1923 Diphtheria Vaccine introduction French veterinarian Gaston Ramon, at the Pasteur Institute in France, develops the diphtheria toxoid vaccine.[49]
Gaston Ramon
1923 Tetanus Toxoid Scientific development British immunologist Alexander Glenny perfects a method to inactivate tetanus toxin with formaldehyde.[5]
Alexander Thomas Glenny
1923 Diphtheria Toxoid Scientific development Alexander Thomas Glenny and Gaston Ramon, while working separately, develop the same method for inactivating the diphtheria toxin. The inactivated toxin, known as a toxoid, does not poison, but triggers the body into making antibodies.[50]
1925 Scientific development Gaston Ramon discovers the use of adjuvants to stimulate the immune response and increase the level of circulating antibodies.[51]
1926 Pertussis Inactivated[17] Vaccine introduction The first vaccine for pertussis (whooping cough) becomes available. It is developed by American pediatrician Leila Denmark and colleagues.[52]
1926 Scientific development The use of aluminum-containing adjuvants originate with the observations of Glenny et al. that an alum-precipitated diphtheria vaccine has greater antigenic properties than the standard diphtheria vaccine.[53] In the same year, the term "adjuvant" (from the Latin adjuvare, meaning to help) is coined by Gaston Ramon for a substance used in combination with a specific antigen that produces a stronger immune response than the antigen could if used alone.[37]
1926 Scientific development Kofoed concludes that vaccination during the incubation phase or during the clinical disease does not provide protection, but is efficacious if it is completed prior to exposure.[51]
1927 Tetanus Subunit (protein/polysaccharide)[26] Vaccine introduction The first successful vaccine for tetanus is developed, based on research Emil von Behring conducted in the 1890s.[54]
1929 Haemophilus influenzae Subunit (polysaccharide) Scientific development The utility of protein conjugation of polysaccharides is shown by Oswald Avery and Walther Goebel. This discovery would prove useful later when Schneerson, Robbins, and coworkers make a conjugated Haemophilus influenzae type b vaccine.[1]
1929 Subunit (protein/polysaccharide) Scientific development The principle that conjugation of proteins to polysaccharides could enhance the immunogenicity of the polysaccharide antigen is in rabbits using pneumococcal capsular polysaccharides antigens.[14]
1930 Influenza Inactivated Scientific development Inactivated fractionated influenza vaccines start being produced in embryonated eggs, which are still used today.[44]
1930 Pneumococcal disease Subunit (polysaccharide) Scientific development William S. Tillett and Thomas Francis discover that purified pneumococcal polysaccharides could induce specific anti-capsular antibodies in humans.[40]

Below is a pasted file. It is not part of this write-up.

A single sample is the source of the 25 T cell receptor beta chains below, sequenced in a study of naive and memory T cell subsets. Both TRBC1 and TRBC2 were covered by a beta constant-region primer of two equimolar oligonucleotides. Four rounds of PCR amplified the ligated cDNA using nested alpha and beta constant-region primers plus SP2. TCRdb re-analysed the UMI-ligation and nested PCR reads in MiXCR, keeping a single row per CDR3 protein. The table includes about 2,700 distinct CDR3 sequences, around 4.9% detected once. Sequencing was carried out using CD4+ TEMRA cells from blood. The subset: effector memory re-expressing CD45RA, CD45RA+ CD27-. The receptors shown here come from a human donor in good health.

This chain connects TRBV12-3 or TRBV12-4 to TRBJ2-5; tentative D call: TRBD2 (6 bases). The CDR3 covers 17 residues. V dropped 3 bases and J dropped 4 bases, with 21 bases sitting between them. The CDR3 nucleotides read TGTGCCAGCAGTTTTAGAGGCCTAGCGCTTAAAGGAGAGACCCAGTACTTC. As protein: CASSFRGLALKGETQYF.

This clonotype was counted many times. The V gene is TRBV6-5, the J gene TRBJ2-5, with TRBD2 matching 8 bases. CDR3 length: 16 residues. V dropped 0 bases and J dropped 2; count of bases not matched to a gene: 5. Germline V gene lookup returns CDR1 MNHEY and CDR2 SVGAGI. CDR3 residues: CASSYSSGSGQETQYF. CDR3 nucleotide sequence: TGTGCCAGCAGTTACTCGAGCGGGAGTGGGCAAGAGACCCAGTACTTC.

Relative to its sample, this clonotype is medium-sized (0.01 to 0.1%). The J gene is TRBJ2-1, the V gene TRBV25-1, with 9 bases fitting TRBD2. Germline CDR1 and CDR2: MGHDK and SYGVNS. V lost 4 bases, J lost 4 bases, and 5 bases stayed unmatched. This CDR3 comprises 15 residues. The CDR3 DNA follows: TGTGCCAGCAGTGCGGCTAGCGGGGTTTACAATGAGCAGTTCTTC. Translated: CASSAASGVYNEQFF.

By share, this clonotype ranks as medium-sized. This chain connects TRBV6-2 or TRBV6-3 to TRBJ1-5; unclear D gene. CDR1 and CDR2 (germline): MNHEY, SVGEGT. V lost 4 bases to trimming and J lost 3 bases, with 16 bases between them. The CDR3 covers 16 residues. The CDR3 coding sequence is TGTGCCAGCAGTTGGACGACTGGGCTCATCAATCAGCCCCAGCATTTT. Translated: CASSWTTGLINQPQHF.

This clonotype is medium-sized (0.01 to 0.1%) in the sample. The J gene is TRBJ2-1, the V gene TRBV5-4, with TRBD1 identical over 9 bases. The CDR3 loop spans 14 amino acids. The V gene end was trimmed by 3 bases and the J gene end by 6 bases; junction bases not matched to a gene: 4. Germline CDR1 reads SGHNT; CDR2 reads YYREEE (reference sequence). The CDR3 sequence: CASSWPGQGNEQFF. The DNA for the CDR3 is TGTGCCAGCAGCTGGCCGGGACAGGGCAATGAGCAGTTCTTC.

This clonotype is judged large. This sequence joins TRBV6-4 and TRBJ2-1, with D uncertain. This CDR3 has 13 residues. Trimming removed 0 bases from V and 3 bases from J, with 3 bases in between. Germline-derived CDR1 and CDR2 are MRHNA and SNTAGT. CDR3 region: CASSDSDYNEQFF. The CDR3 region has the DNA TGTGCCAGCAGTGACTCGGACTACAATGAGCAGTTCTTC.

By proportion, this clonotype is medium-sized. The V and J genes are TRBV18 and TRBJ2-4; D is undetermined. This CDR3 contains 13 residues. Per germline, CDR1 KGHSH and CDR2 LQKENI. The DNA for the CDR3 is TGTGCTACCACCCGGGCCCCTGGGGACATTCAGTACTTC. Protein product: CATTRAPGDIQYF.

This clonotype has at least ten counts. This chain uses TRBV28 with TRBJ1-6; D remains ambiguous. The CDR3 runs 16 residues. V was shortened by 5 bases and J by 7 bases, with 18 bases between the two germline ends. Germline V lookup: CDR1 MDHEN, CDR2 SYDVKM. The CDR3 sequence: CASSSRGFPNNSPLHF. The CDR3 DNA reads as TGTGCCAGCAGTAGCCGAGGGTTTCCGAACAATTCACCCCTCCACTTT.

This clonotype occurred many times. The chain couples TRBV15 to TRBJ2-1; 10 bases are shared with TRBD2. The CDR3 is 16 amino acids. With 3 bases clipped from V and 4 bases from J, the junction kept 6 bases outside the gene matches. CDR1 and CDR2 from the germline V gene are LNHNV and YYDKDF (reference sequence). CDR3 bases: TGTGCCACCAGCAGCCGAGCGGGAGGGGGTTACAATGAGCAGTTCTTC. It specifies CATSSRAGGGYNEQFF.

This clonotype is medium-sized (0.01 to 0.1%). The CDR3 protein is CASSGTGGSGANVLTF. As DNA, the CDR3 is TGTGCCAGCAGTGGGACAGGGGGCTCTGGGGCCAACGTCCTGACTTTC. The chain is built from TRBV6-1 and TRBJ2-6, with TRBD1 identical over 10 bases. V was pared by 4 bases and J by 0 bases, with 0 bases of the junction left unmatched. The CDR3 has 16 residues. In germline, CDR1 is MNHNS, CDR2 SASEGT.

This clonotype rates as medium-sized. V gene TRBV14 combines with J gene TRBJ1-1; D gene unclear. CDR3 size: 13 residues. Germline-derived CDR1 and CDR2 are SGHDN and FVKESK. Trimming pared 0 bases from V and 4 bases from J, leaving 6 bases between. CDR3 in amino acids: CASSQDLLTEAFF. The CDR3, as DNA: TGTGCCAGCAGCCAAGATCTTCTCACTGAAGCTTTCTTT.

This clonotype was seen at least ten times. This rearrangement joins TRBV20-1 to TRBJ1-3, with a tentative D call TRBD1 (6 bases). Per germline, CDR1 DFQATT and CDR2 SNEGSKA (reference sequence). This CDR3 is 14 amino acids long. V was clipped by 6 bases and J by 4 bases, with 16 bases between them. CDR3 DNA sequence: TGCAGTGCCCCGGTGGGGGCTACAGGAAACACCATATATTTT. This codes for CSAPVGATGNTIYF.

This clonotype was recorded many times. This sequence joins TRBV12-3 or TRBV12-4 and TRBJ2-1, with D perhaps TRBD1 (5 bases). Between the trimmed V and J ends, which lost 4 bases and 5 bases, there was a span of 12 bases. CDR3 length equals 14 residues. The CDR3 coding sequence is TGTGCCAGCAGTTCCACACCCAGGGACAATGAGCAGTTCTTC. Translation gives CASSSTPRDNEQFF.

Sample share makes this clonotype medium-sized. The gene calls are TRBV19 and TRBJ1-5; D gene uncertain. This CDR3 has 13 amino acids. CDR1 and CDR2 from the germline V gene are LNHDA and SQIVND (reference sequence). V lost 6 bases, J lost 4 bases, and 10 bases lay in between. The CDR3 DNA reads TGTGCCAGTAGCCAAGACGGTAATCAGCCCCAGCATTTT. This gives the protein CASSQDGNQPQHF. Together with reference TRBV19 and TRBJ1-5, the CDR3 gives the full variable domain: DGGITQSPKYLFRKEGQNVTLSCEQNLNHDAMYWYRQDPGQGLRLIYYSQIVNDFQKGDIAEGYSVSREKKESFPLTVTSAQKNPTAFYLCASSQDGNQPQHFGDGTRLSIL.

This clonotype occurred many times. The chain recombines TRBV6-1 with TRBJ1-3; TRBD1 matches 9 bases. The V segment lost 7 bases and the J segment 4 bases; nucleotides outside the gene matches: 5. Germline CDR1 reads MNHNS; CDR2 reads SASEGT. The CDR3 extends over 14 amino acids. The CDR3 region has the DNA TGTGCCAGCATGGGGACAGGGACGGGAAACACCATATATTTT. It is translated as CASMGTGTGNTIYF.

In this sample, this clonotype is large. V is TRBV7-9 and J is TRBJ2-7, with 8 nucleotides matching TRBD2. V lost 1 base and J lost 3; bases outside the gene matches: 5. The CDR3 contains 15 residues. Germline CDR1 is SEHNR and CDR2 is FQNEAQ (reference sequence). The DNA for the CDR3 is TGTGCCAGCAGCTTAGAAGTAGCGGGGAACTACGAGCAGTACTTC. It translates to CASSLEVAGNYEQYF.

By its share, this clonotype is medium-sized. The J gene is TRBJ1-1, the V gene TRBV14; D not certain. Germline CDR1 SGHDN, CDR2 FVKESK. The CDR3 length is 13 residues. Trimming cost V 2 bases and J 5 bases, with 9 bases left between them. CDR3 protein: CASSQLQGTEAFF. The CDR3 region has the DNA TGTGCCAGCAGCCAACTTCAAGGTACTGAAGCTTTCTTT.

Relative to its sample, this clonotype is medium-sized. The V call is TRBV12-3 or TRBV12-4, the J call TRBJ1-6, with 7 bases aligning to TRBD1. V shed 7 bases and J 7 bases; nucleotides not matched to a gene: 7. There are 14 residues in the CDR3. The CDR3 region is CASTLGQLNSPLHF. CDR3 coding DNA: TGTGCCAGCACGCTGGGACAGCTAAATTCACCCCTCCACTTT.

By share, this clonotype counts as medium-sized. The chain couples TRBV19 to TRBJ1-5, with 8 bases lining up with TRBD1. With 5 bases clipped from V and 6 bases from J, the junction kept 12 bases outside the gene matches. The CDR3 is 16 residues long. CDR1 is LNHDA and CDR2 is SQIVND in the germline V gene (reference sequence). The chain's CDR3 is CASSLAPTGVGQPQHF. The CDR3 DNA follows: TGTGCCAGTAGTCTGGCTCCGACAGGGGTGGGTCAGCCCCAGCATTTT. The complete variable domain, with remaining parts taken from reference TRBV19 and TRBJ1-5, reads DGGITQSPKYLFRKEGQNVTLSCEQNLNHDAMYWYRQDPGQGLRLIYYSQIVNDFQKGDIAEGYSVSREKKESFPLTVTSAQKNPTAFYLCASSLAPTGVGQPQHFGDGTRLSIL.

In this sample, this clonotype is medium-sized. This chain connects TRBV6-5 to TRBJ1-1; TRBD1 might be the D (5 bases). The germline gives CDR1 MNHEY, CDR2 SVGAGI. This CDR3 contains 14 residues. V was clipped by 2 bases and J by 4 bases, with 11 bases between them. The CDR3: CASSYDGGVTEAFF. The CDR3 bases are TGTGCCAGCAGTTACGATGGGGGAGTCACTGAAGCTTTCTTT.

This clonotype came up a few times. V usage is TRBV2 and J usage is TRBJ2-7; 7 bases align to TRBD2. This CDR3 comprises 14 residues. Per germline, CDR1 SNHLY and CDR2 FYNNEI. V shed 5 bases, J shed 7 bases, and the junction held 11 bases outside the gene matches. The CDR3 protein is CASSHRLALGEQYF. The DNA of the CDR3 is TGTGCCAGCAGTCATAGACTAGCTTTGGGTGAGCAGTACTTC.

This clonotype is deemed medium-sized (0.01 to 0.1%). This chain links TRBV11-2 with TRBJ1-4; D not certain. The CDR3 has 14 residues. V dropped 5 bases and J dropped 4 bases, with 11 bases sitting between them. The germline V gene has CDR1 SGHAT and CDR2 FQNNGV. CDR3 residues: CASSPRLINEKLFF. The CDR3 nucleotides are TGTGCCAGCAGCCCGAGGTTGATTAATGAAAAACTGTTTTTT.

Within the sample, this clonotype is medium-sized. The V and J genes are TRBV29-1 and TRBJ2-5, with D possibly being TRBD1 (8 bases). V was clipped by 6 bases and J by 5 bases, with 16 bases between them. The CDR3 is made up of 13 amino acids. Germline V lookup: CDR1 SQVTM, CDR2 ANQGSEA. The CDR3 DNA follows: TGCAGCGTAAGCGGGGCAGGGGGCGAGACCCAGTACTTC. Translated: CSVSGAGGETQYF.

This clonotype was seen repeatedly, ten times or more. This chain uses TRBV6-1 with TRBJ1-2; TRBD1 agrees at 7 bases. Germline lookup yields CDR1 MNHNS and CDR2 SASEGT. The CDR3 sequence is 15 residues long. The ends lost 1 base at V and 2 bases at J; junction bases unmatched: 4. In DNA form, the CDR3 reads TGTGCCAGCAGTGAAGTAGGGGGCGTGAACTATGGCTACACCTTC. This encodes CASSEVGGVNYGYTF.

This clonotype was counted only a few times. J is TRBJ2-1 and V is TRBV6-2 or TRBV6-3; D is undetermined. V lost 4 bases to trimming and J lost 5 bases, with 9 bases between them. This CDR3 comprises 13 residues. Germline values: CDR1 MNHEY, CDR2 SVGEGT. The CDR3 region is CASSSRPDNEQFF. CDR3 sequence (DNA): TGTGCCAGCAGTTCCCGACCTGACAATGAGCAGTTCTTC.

1932 Yellow fever Live attenuated[17] Vaccine introduction Andrew Sellards, from Harvard University, and Jean Laigret, from the Pasteur Institute, develop the so called French vaccine against yellow fever.[55]
1935 Poliomyelitis Inactivated Scientific development Maurice Brodie attempts to modify the poliovirus by exposing it to formaldehyde, thus creating a formalin inactivated “vaccine” which is first tried with 20 monkeys, then with 3000 children. The results are poor and Brodie’s vaccine would be never used again. [56]
1936 Influenza Inactivated[17] Vaccine introduction The influenza type B virus is isolated and an Australia scientist discovers that the virus could be grown in embryonic hen eggs. These discoveries fuel an interest in the development of an influenza vaccine that would reduce mortality in future epidemics and pandemics.[17][57]
1937 Yellow fever Live attenuated Vaccine introduction South African virologist Max Theiler develops an attenuated virus vaccine against yellow fever.[58][59] In 1951, Theiler would be awarded the Nobel Prize in Physiology or Medicine for developing the vaccine.[60]
Max Theiler
1937 Tetanus Toxoid[61] Vaccine introduction An adsorbed form of tetanus toxoid is first licensed as a vaccine in the United States.[62][15]
1937 Tick-borne encephalitis Vaccine introduction The first vaccine against tick-borne encephalitis is developed in the Soviet Union, where outbreaks of TBE (then called Russian Spring and Summer Encephalitis) are of considerable public health concern at the time.[63]
1937 Influenza Live virus Scientific development Anatol Smorodintsev and colleagues in the Soviet Union report on the administration of the Wilson Smith strain to humans, using dosages that are lethal when given to mice. This vaccine is considered to be the first live human influenza virus vaccine, and, although it would not receive a passing grade by today's standards (20% of vaccinees developed febrile influenza), it absolutely demonstrates the role of the virus in the development of influenza.[64]